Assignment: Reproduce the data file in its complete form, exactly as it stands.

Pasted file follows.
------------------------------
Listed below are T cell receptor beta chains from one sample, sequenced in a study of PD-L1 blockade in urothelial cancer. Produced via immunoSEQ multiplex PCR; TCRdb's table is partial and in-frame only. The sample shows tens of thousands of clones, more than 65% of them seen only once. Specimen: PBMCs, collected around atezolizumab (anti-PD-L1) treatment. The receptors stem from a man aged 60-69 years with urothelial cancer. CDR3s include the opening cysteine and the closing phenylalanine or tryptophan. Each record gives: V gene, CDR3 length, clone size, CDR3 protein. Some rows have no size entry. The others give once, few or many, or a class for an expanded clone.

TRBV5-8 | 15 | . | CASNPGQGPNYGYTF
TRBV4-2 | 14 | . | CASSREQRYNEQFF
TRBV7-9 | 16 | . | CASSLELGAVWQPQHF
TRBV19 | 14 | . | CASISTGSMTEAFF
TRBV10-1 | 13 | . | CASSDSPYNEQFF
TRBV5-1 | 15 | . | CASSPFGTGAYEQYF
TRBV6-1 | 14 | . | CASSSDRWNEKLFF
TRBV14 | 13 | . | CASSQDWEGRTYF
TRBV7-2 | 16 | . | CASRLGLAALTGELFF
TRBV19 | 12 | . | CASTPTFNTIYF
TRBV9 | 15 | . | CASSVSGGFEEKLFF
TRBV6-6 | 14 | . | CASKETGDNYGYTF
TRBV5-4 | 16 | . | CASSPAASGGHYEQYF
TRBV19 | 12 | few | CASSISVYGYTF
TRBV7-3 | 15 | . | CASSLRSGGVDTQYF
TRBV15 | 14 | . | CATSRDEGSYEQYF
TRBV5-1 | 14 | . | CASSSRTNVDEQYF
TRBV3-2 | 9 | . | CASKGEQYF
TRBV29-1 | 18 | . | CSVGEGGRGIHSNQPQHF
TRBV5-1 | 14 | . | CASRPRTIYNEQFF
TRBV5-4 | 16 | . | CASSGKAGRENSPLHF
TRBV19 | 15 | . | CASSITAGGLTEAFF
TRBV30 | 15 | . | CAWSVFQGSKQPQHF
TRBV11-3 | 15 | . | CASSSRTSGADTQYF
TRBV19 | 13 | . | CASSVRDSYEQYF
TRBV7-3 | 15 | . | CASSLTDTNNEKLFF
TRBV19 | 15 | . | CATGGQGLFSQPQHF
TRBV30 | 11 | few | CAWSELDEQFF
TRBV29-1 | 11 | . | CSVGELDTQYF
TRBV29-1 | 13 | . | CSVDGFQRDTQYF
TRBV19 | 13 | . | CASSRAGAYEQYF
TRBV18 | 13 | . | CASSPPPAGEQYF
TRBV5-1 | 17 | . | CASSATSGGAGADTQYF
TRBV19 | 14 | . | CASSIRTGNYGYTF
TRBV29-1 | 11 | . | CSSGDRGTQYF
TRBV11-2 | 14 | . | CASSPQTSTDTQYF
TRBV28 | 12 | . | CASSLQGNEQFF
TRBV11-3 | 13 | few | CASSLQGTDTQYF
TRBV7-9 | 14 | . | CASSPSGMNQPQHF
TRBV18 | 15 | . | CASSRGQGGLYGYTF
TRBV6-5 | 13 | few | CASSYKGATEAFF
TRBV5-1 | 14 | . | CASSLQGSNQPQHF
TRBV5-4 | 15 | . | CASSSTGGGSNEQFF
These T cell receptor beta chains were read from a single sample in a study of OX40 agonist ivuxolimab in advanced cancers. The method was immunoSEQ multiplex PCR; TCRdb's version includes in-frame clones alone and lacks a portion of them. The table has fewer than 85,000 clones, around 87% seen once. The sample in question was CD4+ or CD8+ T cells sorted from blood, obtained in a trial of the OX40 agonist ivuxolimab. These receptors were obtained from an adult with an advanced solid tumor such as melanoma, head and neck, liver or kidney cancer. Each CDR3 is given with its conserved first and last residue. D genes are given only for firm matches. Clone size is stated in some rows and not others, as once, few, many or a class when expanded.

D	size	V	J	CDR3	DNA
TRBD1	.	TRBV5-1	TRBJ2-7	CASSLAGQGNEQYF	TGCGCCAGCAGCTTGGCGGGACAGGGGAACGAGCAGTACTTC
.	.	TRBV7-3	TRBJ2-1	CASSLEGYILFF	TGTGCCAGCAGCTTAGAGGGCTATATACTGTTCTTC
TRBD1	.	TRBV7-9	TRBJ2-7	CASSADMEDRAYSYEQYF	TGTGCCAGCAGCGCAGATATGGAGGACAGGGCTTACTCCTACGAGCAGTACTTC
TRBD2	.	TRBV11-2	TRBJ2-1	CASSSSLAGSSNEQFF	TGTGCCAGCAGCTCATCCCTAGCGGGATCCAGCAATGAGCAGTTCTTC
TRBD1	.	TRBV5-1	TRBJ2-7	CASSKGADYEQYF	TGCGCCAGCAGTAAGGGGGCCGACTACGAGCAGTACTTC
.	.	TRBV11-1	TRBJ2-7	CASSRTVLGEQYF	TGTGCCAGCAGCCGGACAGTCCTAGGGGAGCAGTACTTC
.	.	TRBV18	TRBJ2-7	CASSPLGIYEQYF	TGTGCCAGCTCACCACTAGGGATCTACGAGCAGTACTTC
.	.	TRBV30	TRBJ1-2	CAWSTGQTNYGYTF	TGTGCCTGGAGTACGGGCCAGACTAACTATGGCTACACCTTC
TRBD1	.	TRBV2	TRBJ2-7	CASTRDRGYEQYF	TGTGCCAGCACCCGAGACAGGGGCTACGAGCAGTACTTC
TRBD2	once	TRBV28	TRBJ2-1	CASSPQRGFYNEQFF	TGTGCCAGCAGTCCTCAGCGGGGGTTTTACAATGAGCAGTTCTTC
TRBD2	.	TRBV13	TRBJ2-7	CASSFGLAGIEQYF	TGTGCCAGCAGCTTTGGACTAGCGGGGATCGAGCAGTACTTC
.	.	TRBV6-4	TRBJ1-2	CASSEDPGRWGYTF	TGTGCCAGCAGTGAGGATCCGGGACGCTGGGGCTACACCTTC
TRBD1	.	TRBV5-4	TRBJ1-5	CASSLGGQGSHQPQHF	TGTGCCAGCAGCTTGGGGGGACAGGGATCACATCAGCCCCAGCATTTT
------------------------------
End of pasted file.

Listed below are T cell receptor beta chains from one sample, sequenced in a study of PD-L1 blockade in urothelial cancer. Produced via immunoSEQ multiplex PCR; TCRdb's table is partial and in-frame only. The sample shows tens of thousands of clones, more than 65% of them seen only once. Specimen: PBMCs, collected around atezolizumab (anti-PD-L1) treatment. The receptors stem from a man aged 60-69 years with urothelial cancer. CDR3s include the opening cysteine and the closing phenylalanine or tryptophan. Each record gives: V gene, CDR3 length, clone size, CDR3 protein. Some rows have no size entry. The others give once, few or many, or a class for an expanded clone.

TRBV5-8 | 15 | . | CASNPGQGPNYGYTF
TRBV4-2 | 14 | . | CASSREQRYNEQFF
TRBV7-9 | 16 | . | CASSLELGAVWQPQHF
TRBV19 | 14 | . | CASISTGSMTEAFF
TRBV10-1 | 13 | . | CASSDSPYNEQFF
TRBV5-1 | 15 | . | CASSPFGTGAYEQYF
TRBV6-1 | 14 | . | CASSSDRWNEKLFF
TRBV14 | 13 | . | CASSQDWEGRTYF
TRBV7-2 | 16 | . | CASRLGLAALTGELFF
TRBV19 | 12 | . | CASTPTFNTIYF
TRBV9 | 15 | . | CASSVSGGFEEKLFF
TRBV6-6 | 14 | . | CASKETGDNYGYTF
TRBV5-4 | 16 | . | CASSPAASGGHYEQYF
TRBV19 | 12 | few | CASSISVYGYTF
TRBV7-3 | 15 | . | CASSLRSGGVDTQYF
TRBV15 | 14 | . | CATSRDEGSYEQYF
TRBV5-1 | 14 | . | CASSSRTNVDEQYF
TRBV3-2 | 9 | . | CASKGEQYF
TRBV29-1 | 18 | . | CSVGEGGRGIHSNQPQHF
TRBV5-1 | 14 | . | CASRPRTIYNEQFF
TRBV5-4 | 16 | . | CASSGKAGRENSPLHF
TRBV19 | 15 | . | CASSITAGGLTEAFF
TRBV30 | 15 | . | CAWSVFQGSKQPQHF
TRBV11-3 | 15 | . | CASSSRTSGADTQYF
TRBV19 | 13 | . | CASSVRDSYEQYF
TRBV7-3 | 15 | . | CASSLTDTNNEKLFF
TRBV19 | 15 | . | CATGGQGLFSQPQHF
TRBV30 | 11 | few | CAWSELDEQFF
TRBV29-1 | 11 | . | CSVGELDTQYF
TRBV29-1 | 13 | . | CSVDGFQRDTQYF
TRBV19 | 13 | . | CASSRAGAYEQYF
TRBV18 | 13 | . | CASSPPPAGEQYF
TRBV5-1 | 17 | . | CASSATSGGAGADTQYF
TRBV19 | 14 | . | CASSIRTGNYGYTF
TRBV29-1 | 11 | . | CSSGDRGTQYF
TRBV11-2 | 14 | . | CASSPQTSTDTQYF
TRBV28 | 12 | . | CASSLQGNEQFF
TRBV11-3 | 13 | few | CASSLQGTDTQYF
TRBV7-9 | 14 | . | CASSPSGMNQPQHF
TRBV18 | 15 | . | CASSRGQGGLYGYTF
TRBV6-5 | 13 | few | CASSYKGATEAFF
TRBV5-1 | 14 | . | CASSLQGSNQPQHF
TRBV5-4 | 15 | . | CASSSTGGGSNEQFF
These T cell receptor beta chains were read from a single sample in a study of OX40 agonist ivuxolimab in advanced cancers. The method was immunoSEQ multiplex PCR; TCRdb's version includes in-frame clones alone and lacks a portion of them. The table has fewer than 85,000 clones, around 87% seen once. The sample in question was CD4+ or CD8+ T cells sorted from blood, obtained in a trial of the OX40 agonist ivuxolimab. These receptors were obtained from an adult with an advanced solid tumor such as melanoma, head and neck, liver or kidney cancer. Each CDR3 is given with its conserved first and last residue. D genes are given only for firm matches. Clone size is stated in some rows and not others, as once, few, many or a class when expanded.

D	size	V	J	CDR3	DNA
TRBD1	.	TRBV5-1	TRBJ2-7	CASSLAGQGNEQYF	TGCGCCAGCAGCTTGGCGGGACAGGGGAACGAGCAGTACTTC
.	.	TRBV7-3	TRBJ2-1	CASSLEGYILFF	TGTGCCAGCAGCTTAGAGGGCTATATACTGTTCTTC
TRBD1	.	TRBV7-9	TRBJ2-7	CASSADMEDRAYSYEQYF	TGTGCCAGCAGCGCAGATATGGAGGACAGGGCTTACTCCTACGAGCAGTACTTC
TRBD2	.	TRBV11-2	TRBJ2-1	CASSSSLAGSSNEQFF	TGTGCCAGCAGCTCATCCCTAGCGGGATCCAGCAATGAGCAGTTCTTC
TRBD1	.	TRBV5-1	TRBJ2-7	CASSKGADYEQYF	TGCGCCAGCAGTAAGGGGGCCGACTACGAGCAGTACTTC
.	.	TRBV11-1	TRBJ2-7	CASSRTVLGEQYF	TGTGCCAGCAGCCGGACAGTCCTAGGGGAGCAGTACTTC
.	.	TRBV18	TRBJ2-7	CASSPLGIYEQYF	TGTGCCAGCTCACCACTAGGGATCTACGAGCAGTACTTC
.	.	TRBV30	TRBJ1-2	CAWSTGQTNYGYTF	TGTGCCTGGAGTACGGGCCAGACTAACTATGGCTACACCTTC
TRBD1	.	TRBV2	TRBJ2-7	CASTRDRGYEQYF	TGTGCCAGCACCCGAGACAGGGGCTACGAGCAGTACTTC
TRBD2	once	TRBV28	TRBJ2-1	CASSPQRGFYNEQFF	TGTGCCAGCAGTCCTCAGCGGGGGTTTTACAATGAGCAGTTCTTC
TRBD2	.	TRBV13	TRBJ2-7	CASSFGLAGIEQYF	TGTGCCAGCAGCTTTGGACTAGCGGGGATCGAGCAGTACTTC
.	.	TRBV6-4	TRBJ1-2	CASSEDPGRWGYTF	TGTGCCAGCAGTGAGGATCCGGGACGCTGGGGCTACACCTTC
TRBD1	.	TRBV5-4	TRBJ1-5	CASSLGGQGSHQPQHF	TGTGCCAGCAGCTTGGGGGGACAGGGATCACATCAGCCCCAGCATTTT